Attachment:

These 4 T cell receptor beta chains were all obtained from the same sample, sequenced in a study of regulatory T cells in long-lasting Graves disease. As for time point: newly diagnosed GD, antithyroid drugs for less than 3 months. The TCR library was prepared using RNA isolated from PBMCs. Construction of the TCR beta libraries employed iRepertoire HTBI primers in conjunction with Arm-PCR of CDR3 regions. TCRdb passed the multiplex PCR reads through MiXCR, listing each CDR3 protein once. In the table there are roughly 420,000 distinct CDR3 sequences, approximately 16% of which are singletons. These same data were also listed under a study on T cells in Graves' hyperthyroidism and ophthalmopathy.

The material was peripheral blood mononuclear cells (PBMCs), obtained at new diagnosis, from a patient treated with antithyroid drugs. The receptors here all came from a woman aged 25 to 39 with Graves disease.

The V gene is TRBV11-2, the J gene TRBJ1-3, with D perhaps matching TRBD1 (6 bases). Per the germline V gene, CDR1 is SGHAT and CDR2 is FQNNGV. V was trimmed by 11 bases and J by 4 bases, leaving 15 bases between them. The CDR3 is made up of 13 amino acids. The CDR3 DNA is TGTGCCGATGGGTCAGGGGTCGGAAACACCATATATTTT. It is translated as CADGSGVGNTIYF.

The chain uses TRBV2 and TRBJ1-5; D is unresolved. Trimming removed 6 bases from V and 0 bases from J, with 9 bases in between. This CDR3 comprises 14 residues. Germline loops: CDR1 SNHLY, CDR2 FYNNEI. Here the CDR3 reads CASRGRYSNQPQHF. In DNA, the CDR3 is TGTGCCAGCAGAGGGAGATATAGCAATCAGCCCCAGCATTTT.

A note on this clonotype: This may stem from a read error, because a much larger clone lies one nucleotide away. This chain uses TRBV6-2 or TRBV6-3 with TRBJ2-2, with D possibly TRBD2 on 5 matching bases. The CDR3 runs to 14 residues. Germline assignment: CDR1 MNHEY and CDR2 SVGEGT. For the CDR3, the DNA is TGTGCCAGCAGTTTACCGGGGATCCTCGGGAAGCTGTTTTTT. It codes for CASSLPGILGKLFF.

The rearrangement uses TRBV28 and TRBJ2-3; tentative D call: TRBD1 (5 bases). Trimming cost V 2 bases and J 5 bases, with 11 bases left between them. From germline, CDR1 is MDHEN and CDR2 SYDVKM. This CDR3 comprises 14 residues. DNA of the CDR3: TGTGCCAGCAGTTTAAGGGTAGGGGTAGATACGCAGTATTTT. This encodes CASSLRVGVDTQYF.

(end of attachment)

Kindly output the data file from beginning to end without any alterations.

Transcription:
These 4 T cell receptor beta chains were all obtained from the same sample, sequenced in a study of regulatory T cells in long-lasting Graves disease. As for time point: newly diagnosed GD, antithyroid drugs for less than 3 months. The TCR library was prepared using RNA isolated from PBMCs. Construction of the TCR beta libraries employed iRepertoire HTBI primers in conjunction with Arm-PCR of CDR3 regions. TCRdb passed the multiplex PCR reads through MiXCR, listing each CDR3 protein once. In the table there are roughly 420,000 distinct CDR3 sequences, approximately 16% of which are singletons. These same data were also listed under a study on T cells in Graves' hyperthyroidism and ophthalmopathy.

The material was peripheral blood mononuclear cells (PBMCs), obtained at new diagnosis, from a patient treated with antithyroid drugs. The receptors here all came from a woman aged 25 to 39 with Graves disease.

The V gene is TRBV11-2, the J gene TRBJ1-3, with D perhaps matching TRBD1 (6 bases). Per the germline V gene, CDR1 is SGHAT and CDR2 is FQNNGV. V was trimmed by 11 bases and J by 4 bases, leaving 15 bases between them. The CDR3 is made up of 13 amino acids. The CDR3 DNA is TGTGCCGATGGGTCAGGGGTCGGAAACACCATATATTTT. It is translated as CADGSGVGNTIYF.

The chain uses TRBV2 and TRBJ1-5; D is unresolved. Trimming removed 6 bases from V and 0 bases from J, with 9 bases in between. This CDR3 comprises 14 residues. Germline loops: CDR1 SNHLY, CDR2 FYNNEI. Here the CDR3 reads CASRGRYSNQPQHF. In DNA, the CDR3 is TGTGCCAGCAGAGGGAGATATAGCAATCAGCCCCAGCATTTT.

A note on this clonotype: This may stem from a read error, because a much larger clone lies one nucleotide away. This chain uses TRBV6-2 or TRBV6-3 with TRBJ2-2, with D possibly TRBD2 on 5 matching bases. The CDR3 runs to 14 residues. Germline assignment: CDR1 MNHEY and CDR2 SVGEGT. For the CDR3, the DNA is TGTGCCAGCAGTTTACCGGGGATCCTCGGGAAGCTGTTTTTT. It codes for CASSLPGILGKLFF.

The rearrangement uses TRBV28 and TRBJ2-3; tentative D call: TRBD1 (5 bases). Trimming cost V 2 bases and J 5 bases, with 11 bases left between them. From germline, CDR1 is MDHEN and CDR2 SYDVKM. This CDR3 comprises 14 residues. DNA of the CDR3: TGTGCCAGCAGTTTAAGGGTAGGGGTAGATACGCAGTATTTT. This encodes CASSLRVGVDTQYF.